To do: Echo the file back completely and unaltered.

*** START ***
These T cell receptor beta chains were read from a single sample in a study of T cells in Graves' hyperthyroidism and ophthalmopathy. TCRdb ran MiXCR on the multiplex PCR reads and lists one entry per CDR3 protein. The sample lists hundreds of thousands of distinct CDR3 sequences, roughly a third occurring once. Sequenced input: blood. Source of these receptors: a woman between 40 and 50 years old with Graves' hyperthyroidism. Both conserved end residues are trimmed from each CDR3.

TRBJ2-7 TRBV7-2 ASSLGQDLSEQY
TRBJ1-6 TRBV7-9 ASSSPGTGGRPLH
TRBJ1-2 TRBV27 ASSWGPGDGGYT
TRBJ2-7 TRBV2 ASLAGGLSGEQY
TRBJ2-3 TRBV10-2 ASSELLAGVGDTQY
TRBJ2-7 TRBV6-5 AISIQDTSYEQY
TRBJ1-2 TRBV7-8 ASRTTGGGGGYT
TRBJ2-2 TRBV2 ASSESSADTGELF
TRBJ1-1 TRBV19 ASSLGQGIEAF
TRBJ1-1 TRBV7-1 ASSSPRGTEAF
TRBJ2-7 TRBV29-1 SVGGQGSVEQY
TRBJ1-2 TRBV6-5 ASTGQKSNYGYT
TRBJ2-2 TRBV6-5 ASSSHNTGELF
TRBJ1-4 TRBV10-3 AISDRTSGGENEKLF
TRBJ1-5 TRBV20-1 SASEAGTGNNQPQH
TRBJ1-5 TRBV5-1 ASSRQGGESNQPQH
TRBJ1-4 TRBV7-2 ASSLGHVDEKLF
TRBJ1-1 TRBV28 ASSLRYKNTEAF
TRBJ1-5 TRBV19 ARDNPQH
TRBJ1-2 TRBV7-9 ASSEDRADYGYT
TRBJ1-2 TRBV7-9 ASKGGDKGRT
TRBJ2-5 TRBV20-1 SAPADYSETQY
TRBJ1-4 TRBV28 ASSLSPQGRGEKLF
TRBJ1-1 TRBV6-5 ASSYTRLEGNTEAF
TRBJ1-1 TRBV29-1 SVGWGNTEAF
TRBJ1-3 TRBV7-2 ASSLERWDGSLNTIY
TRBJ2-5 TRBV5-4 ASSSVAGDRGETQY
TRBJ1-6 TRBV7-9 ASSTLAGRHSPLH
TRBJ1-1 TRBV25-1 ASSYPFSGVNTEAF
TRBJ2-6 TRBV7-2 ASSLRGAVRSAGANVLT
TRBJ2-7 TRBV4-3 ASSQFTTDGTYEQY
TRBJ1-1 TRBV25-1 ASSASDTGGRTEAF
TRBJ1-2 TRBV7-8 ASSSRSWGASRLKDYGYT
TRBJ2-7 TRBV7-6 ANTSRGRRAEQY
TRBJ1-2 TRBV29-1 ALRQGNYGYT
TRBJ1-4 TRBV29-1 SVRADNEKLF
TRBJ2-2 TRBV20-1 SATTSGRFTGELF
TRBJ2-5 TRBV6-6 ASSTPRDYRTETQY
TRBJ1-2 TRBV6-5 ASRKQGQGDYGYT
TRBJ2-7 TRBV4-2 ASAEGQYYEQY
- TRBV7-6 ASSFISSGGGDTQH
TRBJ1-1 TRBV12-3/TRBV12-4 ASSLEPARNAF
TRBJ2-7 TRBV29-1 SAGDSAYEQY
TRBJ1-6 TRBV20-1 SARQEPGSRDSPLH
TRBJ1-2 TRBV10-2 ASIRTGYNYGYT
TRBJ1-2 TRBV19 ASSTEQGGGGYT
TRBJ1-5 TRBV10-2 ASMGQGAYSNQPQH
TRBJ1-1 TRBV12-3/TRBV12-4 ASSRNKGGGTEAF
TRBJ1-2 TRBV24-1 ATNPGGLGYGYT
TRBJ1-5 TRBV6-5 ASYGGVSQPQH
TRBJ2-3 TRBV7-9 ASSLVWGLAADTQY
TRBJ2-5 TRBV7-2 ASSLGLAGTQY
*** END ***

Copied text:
These T cell receptor beta chains were read from a single sample in a study of T cells in Graves' hyperthyroidism and ophthalmopathy. TCRdb ran MiXCR on the multiplex PCR reads and lists one entry per CDR3 protein. The sample lists hundreds of thousands of distinct CDR3 sequences, roughly a third occurring once. Sequenced input: blood. Source of these receptors: a woman between 40 and 50 years old with Graves' hyperthyroidism. Both conserved end residues are trimmed from each CDR3.

TRBJ2-7 TRBV7-2 ASSLGQDLSEQY
TRBJ1-6 TRBV7-9 ASSSPGTGGRPLH
TRBJ1-2 TRBV27 ASSWGPGDGGYT
TRBJ2-7 TRBV2 ASLAGGLSGEQY
TRBJ2-3 TRBV10-2 ASSELLAGVGDTQY
TRBJ2-7 TRBV6-5 AISIQDTSYEQY
TRBJ1-2 TRBV7-8 ASRTTGGGGGYT
TRBJ2-2 TRBV2 ASSESSADTGELF
TRBJ1-1 TRBV19 ASSLGQGIEAF
TRBJ1-1 TRBV7-1 ASSSPRGTEAF
TRBJ2-7 TRBV29-1 SVGGQGSVEQY
TRBJ1-2 TRBV6-5 ASTGQKSNYGYT
TRBJ2-2 TRBV6-5 ASSSHNTGELF
TRBJ1-4 TRBV10-3 AISDRTSGGENEKLF
TRBJ1-5 TRBV20-1 SASEAGTGNNQPQH
TRBJ1-5 TRBV5-1 ASSRQGGESNQPQH
TRBJ1-4 TRBV7-2 ASSLGHVDEKLF
TRBJ1-1 TRBV28 ASSLRYKNTEAF
TRBJ1-5 TRBV19 ARDNPQH
TRBJ1-2 TRBV7-9 ASSEDRADYGYT
TRBJ1-2 TRBV7-9 ASKGGDKGRT
TRBJ2-5 TRBV20-1 SAPADYSETQY
TRBJ1-4 TRBV28 ASSLSPQGRGEKLF
TRBJ1-1 TRBV6-5 ASSYTRLEGNTEAF
TRBJ1-1 TRBV29-1 SVGWGNTEAF
TRBJ1-3 TRBV7-2 ASSLERWDGSLNTIY
TRBJ2-5 TRBV5-4 ASSSVAGDRGETQY
TRBJ1-6 TRBV7-9 ASSTLAGRHSPLH
TRBJ1-1 TRBV25-1 ASSYPFSGVNTEAF
TRBJ2-6 TRBV7-2 ASSLRGAVRSAGANVLT
TRBJ2-7 TRBV4-3 ASSQFTTDGTYEQY
TRBJ1-1 TRBV25-1 ASSASDTGGRTEAF
TRBJ1-2 TRBV7-8 ASSSRSWGASRLKDYGYT
TRBJ2-7 TRBV7-6 ANTSRGRRAEQY
TRBJ1-2 TRBV29-1 ALRQGNYGYT
TRBJ1-4 TRBV29-1 SVRADNEKLF
TRBJ2-2 TRBV20-1 SATTSGRFTGELF
TRBJ2-5 TRBV6-6 ASSTPRDYRTETQY
TRBJ1-2 TRBV6-5 ASRKQGQGDYGYT
TRBJ2-7 TRBV4-2 ASAEGQYYEQY
- TRBV7-6 ASSFISSGGGDTQH
TRBJ1-1 TRBV12-3/TRBV12-4 ASSLEPARNAF
TRBJ2-7 TRBV29-1 SAGDSAYEQY
TRBJ1-6 TRBV20-1 SARQEPGSRDSPLH
TRBJ1-2 TRBV10-2 ASIRTGYNYGYT
TRBJ1-2 TRBV19 ASSTEQGGGGYT
TRBJ1-5 TRBV10-2 ASMGQGAYSNQPQH
TRBJ1-1 TRBV12-3/TRBV12-4 ASSRNKGGGTEAF
TRBJ1-2 TRBV24-1 ATNPGGLGYGYT
TRBJ1-5 TRBV6-5 ASYGGVSQPQH
TRBJ2-3 TRBV7-9 ASSLVWGLAADTQY
TRBJ2-5 TRBV7-2 ASSLGLAGTQY